Electronic Theses and Dissertations

Identifier

6378

Date

2018

Date of Award

1-1-2018

Document Type

Dissertation

Committee Member

Kenneth Ward

Committee Member

Latrice Pichon

Committee Member

Michelle Martin

Abstract

Previous studies have indicated that the association between social support and quality of life (QOL) among individuals with chronic illnesses differs by race, yet the specifics of these association are uncertain. The purpose of this dissertation was to examine racial differences in associations between factors of social support (i.e. sources of informal social support and positive/negative social support) and four QOL domains (i.e., physical well-being, psychological well-being, social well-being, and spiritual well-being) among individuals previously diagnosed with a chronic illness. The study was guided by three aims: 1) to examine common intrapersonal-level (e.g., stress, coping, and self-esteem) and interpersonal-level constructs (e.g., major discrimination, everyday discrimination, frequency of contact, social network ties, and social network size) as mediators and moderators, 2) to examine associations between sources of informal social support and QOL domains among individuals with chronic illnesses, and 3) to examine associations between sources of positive and negative social support and QOL domains among individuals with chronic illnesses. It is hypothesized the pattern of the associations between factors of social support and the four QOL domains will differ between individuals of African descent (i.e., African Americans and Caribbean Blacks) and non-Hispanic whites. Secondary data analyses of the National Survey of American Life (NSAL) were conducted. The sample was comprised of 3,285 African Americans, Caribbean Blacks, and non-Hispanic whites. Moderation was evaluated through interaction terms. Mediation was assessed through bootstrapping procedures. Multiple imputation analyses primarily assessed the racial differences between factors of social support and QOL domains. Stress and social ties consistently moderated and mediated the relationship between factors of social support and QOL domains. A total of 10 of the 40 associations between factors of social support and QOL domains were moderated by race. In addition, the direction of 16 of the 40 associations between factors of social support and QOL domains indicated differences between individuals of African descent compared to non-Hispanic whites after stratifying the study sample by race. Future prospective longitudinal studies are needed to further assess the influence of social support and QOL domains among individuals of African descent and non-Hispanic whites with chronic illnesses.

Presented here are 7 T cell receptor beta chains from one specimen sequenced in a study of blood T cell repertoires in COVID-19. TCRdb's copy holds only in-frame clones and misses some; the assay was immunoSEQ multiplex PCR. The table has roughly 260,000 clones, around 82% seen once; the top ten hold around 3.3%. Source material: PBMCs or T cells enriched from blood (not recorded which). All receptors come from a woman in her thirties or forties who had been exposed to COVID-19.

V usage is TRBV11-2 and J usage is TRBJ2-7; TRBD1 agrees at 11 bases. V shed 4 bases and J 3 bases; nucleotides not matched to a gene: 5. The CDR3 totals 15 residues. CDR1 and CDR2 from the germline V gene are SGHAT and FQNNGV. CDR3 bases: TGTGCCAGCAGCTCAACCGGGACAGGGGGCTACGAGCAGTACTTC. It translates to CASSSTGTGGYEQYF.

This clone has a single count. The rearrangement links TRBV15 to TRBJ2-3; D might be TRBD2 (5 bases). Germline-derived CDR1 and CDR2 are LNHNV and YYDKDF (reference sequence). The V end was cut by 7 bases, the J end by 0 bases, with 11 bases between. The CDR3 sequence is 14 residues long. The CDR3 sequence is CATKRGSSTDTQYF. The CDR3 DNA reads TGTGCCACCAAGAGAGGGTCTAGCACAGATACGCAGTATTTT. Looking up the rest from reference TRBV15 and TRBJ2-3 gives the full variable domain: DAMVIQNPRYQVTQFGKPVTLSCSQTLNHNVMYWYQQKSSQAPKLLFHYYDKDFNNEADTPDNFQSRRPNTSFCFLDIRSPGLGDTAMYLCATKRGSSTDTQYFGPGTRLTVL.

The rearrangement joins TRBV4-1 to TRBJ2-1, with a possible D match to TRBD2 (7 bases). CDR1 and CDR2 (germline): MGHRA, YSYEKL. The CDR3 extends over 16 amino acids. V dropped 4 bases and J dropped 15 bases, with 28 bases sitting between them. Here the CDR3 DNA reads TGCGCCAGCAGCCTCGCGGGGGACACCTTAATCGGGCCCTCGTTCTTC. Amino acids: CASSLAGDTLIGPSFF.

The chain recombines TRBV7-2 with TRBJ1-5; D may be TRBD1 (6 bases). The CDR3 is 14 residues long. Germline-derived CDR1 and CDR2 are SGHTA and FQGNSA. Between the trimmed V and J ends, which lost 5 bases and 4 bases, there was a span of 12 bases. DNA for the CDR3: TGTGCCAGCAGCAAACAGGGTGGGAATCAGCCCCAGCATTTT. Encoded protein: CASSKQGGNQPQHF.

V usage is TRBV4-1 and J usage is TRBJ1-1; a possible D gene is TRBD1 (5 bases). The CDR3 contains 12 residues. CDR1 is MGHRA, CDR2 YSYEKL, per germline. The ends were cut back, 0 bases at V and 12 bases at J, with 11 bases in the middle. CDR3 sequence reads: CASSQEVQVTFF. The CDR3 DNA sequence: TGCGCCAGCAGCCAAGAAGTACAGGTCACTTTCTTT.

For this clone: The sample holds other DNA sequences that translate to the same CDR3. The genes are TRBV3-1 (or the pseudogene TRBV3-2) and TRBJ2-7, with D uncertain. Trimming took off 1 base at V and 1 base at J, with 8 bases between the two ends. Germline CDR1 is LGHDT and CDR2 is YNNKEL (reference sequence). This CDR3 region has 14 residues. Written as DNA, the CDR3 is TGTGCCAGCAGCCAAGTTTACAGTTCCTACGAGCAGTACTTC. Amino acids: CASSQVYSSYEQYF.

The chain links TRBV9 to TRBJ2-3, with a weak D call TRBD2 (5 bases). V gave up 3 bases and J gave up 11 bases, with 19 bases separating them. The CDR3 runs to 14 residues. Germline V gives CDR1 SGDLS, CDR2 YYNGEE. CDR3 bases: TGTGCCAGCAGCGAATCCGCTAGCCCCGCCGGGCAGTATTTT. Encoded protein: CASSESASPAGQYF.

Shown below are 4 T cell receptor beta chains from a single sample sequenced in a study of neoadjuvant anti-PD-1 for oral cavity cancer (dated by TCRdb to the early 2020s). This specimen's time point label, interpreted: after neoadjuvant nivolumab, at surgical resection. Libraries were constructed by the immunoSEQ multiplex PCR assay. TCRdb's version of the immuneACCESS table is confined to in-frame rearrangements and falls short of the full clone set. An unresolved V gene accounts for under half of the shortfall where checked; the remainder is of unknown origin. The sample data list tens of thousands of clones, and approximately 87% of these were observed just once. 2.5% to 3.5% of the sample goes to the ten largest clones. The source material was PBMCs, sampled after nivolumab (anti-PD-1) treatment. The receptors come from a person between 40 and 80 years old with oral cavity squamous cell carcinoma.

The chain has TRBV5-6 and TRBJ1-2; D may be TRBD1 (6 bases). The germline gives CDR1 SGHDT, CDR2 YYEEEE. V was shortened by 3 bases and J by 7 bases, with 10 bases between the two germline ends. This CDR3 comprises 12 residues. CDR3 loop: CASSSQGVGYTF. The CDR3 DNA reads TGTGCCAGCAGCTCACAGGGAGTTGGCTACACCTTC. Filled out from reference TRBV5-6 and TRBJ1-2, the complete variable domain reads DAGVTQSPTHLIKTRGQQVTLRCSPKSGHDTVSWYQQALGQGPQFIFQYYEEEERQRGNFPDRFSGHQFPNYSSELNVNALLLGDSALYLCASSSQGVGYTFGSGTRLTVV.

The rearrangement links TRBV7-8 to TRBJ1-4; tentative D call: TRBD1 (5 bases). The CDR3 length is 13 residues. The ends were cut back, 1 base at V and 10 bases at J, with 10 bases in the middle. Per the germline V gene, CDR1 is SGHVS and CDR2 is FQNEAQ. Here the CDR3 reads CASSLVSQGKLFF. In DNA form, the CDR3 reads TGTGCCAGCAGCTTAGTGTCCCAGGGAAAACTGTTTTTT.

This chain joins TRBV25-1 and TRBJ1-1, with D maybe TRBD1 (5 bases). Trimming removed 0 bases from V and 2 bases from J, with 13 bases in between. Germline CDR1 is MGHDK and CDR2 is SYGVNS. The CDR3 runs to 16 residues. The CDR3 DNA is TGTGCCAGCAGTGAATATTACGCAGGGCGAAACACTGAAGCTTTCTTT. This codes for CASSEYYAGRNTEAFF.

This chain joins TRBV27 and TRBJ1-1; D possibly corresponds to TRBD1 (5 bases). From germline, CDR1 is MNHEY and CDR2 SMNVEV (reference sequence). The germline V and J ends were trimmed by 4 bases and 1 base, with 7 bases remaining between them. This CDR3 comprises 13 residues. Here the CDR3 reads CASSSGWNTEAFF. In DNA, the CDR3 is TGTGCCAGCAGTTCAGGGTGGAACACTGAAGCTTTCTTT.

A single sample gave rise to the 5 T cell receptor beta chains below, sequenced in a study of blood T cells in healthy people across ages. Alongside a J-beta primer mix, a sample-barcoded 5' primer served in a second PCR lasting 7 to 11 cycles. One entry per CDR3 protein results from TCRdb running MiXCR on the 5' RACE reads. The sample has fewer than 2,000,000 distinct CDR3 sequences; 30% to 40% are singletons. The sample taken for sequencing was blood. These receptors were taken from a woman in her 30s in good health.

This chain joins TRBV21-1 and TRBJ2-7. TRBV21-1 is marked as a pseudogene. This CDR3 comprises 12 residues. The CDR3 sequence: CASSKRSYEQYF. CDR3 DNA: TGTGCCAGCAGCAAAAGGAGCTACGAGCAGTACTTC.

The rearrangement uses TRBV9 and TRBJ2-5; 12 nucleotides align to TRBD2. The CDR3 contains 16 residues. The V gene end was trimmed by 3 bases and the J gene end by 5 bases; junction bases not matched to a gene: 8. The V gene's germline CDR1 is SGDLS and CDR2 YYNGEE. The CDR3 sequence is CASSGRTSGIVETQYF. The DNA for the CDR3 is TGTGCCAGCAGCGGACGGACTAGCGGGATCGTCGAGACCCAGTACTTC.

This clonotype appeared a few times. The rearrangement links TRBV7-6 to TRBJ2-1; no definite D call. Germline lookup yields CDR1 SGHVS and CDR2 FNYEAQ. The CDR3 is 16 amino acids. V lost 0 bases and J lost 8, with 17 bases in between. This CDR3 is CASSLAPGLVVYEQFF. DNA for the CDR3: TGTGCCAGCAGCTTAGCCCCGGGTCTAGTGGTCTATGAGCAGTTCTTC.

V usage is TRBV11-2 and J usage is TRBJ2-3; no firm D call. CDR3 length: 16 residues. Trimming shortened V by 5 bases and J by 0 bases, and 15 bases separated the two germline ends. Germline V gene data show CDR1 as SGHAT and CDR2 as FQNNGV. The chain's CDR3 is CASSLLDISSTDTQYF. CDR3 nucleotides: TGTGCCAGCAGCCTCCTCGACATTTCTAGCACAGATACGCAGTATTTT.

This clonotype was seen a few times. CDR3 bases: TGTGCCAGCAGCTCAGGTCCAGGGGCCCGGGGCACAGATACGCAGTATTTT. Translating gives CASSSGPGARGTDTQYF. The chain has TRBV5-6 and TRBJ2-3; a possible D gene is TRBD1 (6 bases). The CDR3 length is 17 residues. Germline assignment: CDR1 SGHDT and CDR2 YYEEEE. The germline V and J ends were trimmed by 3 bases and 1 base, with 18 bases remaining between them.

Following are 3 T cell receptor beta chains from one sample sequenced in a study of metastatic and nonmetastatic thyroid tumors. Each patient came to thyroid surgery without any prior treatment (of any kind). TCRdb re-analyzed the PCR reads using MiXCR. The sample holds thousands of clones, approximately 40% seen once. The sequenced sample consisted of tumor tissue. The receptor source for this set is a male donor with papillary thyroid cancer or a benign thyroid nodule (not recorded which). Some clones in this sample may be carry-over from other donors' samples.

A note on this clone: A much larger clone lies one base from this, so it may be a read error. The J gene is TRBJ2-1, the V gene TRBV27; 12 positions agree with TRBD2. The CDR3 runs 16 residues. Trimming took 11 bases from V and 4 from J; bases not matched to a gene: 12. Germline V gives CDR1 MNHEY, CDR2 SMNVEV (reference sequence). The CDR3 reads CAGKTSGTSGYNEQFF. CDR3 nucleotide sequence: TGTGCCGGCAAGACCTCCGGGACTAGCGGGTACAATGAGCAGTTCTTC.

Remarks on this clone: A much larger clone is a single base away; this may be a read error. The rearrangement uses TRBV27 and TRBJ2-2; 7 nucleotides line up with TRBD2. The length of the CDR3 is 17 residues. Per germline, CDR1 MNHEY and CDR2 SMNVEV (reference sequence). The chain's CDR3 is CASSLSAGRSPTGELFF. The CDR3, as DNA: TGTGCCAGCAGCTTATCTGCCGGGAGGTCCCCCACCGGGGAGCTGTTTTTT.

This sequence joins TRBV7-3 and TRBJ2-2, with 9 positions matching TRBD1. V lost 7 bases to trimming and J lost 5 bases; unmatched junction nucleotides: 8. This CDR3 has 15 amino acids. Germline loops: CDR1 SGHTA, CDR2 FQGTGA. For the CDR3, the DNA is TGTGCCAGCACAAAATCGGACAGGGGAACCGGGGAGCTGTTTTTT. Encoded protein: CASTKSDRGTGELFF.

Comments

Data is provided by the student.

Library Comment

dissertation or thesis originally submitted to the local University of Memphis Electronic Theses & dissertation (ETD) Repository.

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